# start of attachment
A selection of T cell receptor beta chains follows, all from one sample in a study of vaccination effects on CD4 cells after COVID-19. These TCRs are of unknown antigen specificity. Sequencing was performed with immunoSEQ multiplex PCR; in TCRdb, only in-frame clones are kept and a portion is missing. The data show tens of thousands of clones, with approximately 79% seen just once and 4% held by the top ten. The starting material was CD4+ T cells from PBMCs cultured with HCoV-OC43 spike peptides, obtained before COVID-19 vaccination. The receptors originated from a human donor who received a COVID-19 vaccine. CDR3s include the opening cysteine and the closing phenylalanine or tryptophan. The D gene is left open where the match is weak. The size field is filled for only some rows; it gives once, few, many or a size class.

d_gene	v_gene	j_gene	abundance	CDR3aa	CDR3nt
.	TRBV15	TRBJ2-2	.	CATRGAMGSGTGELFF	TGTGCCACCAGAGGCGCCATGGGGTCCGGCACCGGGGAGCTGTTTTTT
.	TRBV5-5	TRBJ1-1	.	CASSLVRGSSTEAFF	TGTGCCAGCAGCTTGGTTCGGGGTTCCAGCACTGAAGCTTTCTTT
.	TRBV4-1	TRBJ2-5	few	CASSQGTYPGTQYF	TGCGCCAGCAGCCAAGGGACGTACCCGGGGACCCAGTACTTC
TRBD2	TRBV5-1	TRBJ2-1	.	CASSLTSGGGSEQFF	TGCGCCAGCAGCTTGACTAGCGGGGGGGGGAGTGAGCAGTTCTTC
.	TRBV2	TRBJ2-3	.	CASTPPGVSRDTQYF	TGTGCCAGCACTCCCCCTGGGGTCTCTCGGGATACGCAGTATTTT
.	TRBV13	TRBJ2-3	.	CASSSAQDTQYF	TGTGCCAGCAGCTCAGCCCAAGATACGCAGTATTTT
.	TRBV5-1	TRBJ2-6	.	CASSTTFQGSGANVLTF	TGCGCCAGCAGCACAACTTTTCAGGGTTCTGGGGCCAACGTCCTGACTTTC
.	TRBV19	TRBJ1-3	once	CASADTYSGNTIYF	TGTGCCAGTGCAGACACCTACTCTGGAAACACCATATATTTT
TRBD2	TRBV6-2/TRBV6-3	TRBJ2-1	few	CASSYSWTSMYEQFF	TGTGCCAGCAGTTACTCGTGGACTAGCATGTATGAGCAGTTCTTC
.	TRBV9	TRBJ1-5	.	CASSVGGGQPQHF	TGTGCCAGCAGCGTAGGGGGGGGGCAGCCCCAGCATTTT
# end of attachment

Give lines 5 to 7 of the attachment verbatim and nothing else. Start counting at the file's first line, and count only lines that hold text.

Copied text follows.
.	TRBV4-1	TRBJ2-5	few	CASSQGTYPGTQYF	TGCGCCAGCAGCCAAGGGACGTACCCGGGGACCCAGTACTTC
TRBD2	TRBV5-1	TRBJ2-1	.	CASSLTSGGGSEQFF	TGCGCCAGCAGCTTGACTAGCGGGGGGGGGAGTGAGCAGTTCTTC
.	TRBV2	TRBJ2-3	.	CASTPPGVSRDTQYF	TGTGCCAGCACTCCCCCTGGGGTCTCTCGGGATACGCAGTATTTT